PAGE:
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I graduated college in May of 2012 and I have been having trouble finding an actual job and I could most certainly use the help. I went to Parsons for Fashion Designing and my resume is great full of experience and internships. I have also been going through a treatment for my brain tumor and it can get really tiring and stressful, specially while trying to find a job. It would be an amazing chance to have someone's help. 

Thank you so much,
Giovana 

2 Comments

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  • Kathy Flora

    Kathy Flora on Jan 3, 2013

    Career Coach Comment:

    Hi, Giovana;  I am glad you reached out to us.   Hopefully we can put our collective knowledge to work to come up with some practical solutions for you.

    First, though, congratulations on completing your college degree, and gaining so much experience.  Yours is a very competitive field, and that experience will serve you well.

    I have a few suggestions for you, that  you may wish to modify, depending on your stamina and energy.  But, they work for most new grads and hopefully will also help you.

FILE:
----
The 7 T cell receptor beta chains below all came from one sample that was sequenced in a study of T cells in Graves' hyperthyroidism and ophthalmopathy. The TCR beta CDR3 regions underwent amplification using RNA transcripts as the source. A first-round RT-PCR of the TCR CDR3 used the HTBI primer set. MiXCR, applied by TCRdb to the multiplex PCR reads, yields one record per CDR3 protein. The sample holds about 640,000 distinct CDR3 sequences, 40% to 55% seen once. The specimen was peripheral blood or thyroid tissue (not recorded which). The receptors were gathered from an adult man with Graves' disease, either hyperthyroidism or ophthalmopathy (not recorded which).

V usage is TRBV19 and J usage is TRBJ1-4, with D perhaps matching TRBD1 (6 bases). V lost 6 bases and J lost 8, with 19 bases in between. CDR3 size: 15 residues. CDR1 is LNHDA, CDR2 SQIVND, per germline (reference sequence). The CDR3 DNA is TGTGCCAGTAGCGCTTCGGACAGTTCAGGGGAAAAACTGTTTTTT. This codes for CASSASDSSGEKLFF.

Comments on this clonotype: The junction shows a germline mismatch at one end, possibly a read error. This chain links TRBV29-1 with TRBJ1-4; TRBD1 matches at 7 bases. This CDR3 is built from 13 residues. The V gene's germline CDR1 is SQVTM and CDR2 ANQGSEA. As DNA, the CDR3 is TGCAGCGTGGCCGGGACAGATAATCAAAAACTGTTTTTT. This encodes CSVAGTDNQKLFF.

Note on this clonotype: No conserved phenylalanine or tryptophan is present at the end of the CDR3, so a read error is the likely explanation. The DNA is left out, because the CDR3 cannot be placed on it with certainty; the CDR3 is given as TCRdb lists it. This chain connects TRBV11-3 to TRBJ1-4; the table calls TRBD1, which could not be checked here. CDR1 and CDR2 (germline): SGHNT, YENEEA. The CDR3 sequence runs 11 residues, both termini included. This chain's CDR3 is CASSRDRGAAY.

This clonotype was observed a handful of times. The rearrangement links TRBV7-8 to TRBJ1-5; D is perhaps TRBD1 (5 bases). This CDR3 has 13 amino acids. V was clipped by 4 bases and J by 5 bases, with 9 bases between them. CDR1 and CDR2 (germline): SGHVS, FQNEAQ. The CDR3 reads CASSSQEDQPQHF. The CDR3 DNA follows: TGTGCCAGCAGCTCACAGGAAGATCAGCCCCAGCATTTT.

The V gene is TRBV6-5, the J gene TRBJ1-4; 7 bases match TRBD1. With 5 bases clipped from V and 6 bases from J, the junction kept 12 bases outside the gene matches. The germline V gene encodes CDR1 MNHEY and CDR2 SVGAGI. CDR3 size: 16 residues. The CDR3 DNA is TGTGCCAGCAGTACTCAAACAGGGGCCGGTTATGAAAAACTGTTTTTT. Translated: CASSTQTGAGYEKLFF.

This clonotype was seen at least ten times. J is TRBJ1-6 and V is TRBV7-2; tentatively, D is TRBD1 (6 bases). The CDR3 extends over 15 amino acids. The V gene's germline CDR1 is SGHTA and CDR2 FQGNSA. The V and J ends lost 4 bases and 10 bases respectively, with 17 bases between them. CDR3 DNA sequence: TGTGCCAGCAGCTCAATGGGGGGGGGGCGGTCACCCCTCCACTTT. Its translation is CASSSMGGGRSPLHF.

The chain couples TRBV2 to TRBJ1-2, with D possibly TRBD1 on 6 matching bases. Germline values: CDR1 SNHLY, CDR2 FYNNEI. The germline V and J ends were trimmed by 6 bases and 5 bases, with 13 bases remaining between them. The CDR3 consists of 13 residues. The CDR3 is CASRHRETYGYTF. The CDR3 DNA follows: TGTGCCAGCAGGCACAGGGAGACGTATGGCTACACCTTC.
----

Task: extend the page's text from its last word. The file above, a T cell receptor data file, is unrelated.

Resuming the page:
First, Preparation: Make a list of all your strengths and what sets you apart from others in  your graduating class.   Think of stories from your experience that illustrate those strengths, and hone those stories so that you can tell them in the course of two minutes or less.  Focus on what you did to make a difference in the cases that you are describing.

    From there, make a list of all the roles you would like to initially play in the fashion industry, and put them in priority order.  First - your heart's desire and then next, and so on.  On a chart, list how your strengths will provide you with what you need to actually do the jobs you have listed.  In other words, match your strengths and experience to what is required for the jobs.

    Once you have that done, craft a one minute commercial articulating what you bring to any employer.  Use your strengths and your stories to focus your communication, and use that commercial any time you introduce yourself to others, especially in situations where you are meeting individuals in your field, or in interview settings.